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How does the negative tax on dividends work?

Globe and Mail reporter John Heinzl.

In your recent video touting "Five reasons to love dividends" the table indicated that an Ontario resident with an income of less than $42,201 would have a negative tax rate of 6.86 per cent on eligible dividends. I make less than $42,000 and I am wondering what this means for me. If I buy dividend shares (in my TFSA, for instance), will I get about 7 per cent additionally from the government? Does it work for dividend ETFs as well?

First, let me clear up some confusion. If you hold dividend stocks in a tax-free savings account (or registered retirement savings plan or registered education savings plan) there is no tax on dividends so the marginal tax rate is irrelevant. The tax rate only comes into play if you hold the stocks in a non-registered (for example, taxable) account.

Assuming that's the case, the government will not send you a cheque for negative tax of 7 per cent. That's because the negative tax rate arises from the dividend tax credit, which is a non-refundable credit. However, you can use the negative tax on dividends to offset other taxes payable.

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In addition to Ontario, several other provinces – including British Columbia and New Brunswick – have a negative marginal tax rate on dividends for low income earners. However, in some cases – namely Alberta, Saskatchewan, Nova Scotia and Prince Edward Island – the negative tax rate is very small.

Regarding exchange-traded funds, if the ETF distributes eligible dividends – as many Canadian equity ETFs do – then these amounts would qualify for the dividend tax credit and could also be taxed at negative marginal rates, depending on the investor's province and income level.

As a dividend investor, how do you track your adjusted cost base (ACB)? Do you use a spreadsheet to track dividend reinvestment plans (DRIPs) and return of capital? Also, if your U.S. holdings are on a DRIP, how do you keep track of each reinvested dividend at that day's exchange rate to track the ACB?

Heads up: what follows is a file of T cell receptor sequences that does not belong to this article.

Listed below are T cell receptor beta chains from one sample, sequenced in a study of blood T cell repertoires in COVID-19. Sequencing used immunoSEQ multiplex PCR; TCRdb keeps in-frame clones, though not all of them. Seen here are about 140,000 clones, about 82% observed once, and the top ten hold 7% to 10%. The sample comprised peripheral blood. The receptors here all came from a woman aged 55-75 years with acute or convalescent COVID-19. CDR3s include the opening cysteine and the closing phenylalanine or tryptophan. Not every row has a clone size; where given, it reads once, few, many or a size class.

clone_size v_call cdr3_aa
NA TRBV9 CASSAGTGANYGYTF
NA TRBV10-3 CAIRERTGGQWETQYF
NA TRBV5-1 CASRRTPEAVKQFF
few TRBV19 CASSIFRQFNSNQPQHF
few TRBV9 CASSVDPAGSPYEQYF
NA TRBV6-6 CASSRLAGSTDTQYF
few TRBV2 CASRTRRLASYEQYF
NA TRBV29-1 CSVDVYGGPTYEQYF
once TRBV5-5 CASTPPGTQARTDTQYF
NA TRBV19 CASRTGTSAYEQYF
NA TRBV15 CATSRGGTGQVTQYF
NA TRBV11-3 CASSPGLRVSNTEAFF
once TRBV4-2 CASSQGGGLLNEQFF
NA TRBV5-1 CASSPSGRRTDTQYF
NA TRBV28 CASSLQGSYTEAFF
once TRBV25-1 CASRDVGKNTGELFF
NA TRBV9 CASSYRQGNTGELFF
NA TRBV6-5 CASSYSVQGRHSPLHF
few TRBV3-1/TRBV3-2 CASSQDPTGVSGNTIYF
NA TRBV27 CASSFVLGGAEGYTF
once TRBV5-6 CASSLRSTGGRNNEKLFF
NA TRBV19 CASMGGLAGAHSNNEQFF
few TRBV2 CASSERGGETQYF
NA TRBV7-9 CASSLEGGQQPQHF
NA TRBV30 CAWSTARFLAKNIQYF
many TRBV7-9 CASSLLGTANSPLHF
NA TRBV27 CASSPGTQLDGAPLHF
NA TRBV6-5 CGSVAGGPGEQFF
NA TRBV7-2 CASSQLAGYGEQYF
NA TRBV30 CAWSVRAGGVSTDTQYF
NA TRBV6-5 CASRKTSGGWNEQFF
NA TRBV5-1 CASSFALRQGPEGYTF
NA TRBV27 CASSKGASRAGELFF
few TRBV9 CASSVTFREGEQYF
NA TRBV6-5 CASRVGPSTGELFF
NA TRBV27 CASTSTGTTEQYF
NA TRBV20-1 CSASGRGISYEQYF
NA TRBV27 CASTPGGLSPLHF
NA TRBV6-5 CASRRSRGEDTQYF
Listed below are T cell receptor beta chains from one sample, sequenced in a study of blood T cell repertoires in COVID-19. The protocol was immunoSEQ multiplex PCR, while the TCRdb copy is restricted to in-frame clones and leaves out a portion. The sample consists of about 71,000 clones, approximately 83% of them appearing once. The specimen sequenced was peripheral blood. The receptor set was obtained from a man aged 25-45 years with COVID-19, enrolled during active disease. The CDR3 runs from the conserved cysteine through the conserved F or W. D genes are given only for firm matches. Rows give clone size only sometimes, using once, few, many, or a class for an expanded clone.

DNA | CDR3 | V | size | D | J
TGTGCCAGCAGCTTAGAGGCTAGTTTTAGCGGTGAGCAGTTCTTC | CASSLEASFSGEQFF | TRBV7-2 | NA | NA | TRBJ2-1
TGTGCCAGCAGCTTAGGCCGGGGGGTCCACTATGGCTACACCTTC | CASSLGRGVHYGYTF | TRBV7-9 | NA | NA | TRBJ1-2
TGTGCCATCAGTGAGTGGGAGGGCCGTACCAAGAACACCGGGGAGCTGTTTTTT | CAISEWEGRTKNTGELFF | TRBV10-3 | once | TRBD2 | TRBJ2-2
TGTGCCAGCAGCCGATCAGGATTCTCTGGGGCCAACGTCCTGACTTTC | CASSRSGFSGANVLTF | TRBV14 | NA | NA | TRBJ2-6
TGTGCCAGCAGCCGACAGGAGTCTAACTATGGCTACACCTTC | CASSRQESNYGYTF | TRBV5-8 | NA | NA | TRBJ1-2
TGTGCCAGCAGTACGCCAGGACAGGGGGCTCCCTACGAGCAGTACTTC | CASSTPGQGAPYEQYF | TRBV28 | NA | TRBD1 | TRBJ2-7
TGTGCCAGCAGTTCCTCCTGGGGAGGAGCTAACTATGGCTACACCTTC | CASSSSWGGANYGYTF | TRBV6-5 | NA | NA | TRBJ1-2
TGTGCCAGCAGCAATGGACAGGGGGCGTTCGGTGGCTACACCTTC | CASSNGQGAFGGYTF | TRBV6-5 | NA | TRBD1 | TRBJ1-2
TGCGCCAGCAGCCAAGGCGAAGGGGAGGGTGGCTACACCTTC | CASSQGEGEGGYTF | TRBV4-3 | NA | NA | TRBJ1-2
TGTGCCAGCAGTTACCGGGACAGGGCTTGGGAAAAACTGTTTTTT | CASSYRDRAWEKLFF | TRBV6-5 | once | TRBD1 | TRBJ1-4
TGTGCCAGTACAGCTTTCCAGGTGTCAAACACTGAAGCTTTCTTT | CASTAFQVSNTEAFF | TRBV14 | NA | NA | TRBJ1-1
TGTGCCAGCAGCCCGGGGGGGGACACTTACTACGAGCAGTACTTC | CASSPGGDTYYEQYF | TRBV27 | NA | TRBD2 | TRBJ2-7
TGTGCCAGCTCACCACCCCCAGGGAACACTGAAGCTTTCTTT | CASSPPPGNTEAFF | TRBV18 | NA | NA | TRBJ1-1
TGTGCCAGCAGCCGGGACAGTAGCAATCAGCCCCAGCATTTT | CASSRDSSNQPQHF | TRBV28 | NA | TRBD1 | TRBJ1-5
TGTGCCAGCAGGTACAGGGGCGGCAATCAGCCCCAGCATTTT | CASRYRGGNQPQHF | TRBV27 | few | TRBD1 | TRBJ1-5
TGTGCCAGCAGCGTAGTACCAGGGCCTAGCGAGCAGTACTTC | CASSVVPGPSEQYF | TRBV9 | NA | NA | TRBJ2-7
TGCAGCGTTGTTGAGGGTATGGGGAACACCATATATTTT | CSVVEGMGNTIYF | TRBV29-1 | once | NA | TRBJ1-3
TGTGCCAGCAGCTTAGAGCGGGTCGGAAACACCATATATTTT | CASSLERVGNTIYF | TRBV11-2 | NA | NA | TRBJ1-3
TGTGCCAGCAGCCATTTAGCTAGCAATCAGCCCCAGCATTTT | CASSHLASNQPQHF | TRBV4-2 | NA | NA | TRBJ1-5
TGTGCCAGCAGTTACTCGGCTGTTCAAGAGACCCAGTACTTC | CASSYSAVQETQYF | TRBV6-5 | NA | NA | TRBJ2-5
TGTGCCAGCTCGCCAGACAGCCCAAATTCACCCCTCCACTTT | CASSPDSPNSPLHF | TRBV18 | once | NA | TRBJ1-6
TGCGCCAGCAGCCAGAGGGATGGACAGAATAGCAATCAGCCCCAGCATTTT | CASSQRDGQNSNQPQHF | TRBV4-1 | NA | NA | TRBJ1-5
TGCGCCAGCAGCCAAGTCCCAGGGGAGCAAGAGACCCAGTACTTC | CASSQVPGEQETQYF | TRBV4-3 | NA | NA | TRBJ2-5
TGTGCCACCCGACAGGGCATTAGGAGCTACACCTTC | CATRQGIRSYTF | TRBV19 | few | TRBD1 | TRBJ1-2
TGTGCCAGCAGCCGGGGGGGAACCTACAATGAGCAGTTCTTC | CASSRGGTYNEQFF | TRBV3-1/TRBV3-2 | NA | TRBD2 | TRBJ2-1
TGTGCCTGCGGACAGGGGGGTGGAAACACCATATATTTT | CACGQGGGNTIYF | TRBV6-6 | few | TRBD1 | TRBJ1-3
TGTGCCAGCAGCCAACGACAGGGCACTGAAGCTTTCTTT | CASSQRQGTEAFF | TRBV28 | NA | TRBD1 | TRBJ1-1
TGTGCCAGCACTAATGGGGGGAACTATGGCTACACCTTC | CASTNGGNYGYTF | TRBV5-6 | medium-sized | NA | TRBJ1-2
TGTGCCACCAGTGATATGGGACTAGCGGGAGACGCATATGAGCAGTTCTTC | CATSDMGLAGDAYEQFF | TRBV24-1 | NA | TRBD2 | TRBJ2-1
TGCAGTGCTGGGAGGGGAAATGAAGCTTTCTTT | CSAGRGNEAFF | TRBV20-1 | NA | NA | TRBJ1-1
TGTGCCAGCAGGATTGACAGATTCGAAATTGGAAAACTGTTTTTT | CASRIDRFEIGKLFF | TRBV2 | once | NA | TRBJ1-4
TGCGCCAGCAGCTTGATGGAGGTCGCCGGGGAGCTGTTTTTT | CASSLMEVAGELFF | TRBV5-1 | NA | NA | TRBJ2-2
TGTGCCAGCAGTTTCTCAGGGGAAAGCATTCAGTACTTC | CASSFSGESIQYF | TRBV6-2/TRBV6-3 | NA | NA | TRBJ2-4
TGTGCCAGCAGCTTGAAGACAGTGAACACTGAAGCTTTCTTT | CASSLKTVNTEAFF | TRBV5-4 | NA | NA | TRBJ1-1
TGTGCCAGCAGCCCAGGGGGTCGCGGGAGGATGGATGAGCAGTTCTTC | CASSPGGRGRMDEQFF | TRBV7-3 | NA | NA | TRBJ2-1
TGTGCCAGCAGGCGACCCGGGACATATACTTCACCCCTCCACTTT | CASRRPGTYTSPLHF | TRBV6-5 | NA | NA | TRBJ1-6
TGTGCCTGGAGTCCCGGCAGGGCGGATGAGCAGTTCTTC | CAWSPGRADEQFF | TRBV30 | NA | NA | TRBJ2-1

My general rule of thumb is to keep tax-reporting headaches to a minimum. For investments that distribute return of capital (such as some exchange-traded funds and real estate investment trusts), I hold them in a TFSA or RRSP to avoid having to track the ACB. Similarly, if I used DRIPs (which I don't), I would probably hold these stocks in a registered account as well, again to avoid the ACB hassles. (Note: Only "synthetic" broker-operated DRIPS, which do not permit fractional share purchases, are available in registered accounts. For "true" DRIPs, you must enroll your shares with the company's transfer agent, and these shares cannot be held in an RRSP or TFSA.)

That said, if your portfolio is relatively simple and you are handy with a spreadsheet – or even a pencil and a calculator – you can keep your ACB up to date with a bit of work. The key thing, in my experience (I had several DRIPs in the past) is to keep all of your records. For synthetic DRIPs, many brokers are doing a better job nowadays of tracking clients' ACBs (also known as book value or average cost). If you're unsure, give your broker a call. There are also web-based services such as and that can do the calculations for you.

As for calculating the ACB of U.S. holdings, I recommend that investors hold U.S. stocks in an RRSP or registered retirement income fund. This not only eliminates the need to track the ACB, but it avoids the 15-per-cent U.S. withholding tax that applies to U.S. dividends received in non-registered accounts, tax-free savings accounts and registered education savings plans.

If you must hold your U.S. DRIP stocks in a non-registered account, it may be permissible to use the average annual exchange rate – as opposed to the exchange rate in effect for each transaction – to calculate your ACB. But to be completely safe, tax experts recommend that you use the exchange rates in effect on the date of each dividend reinvestment.

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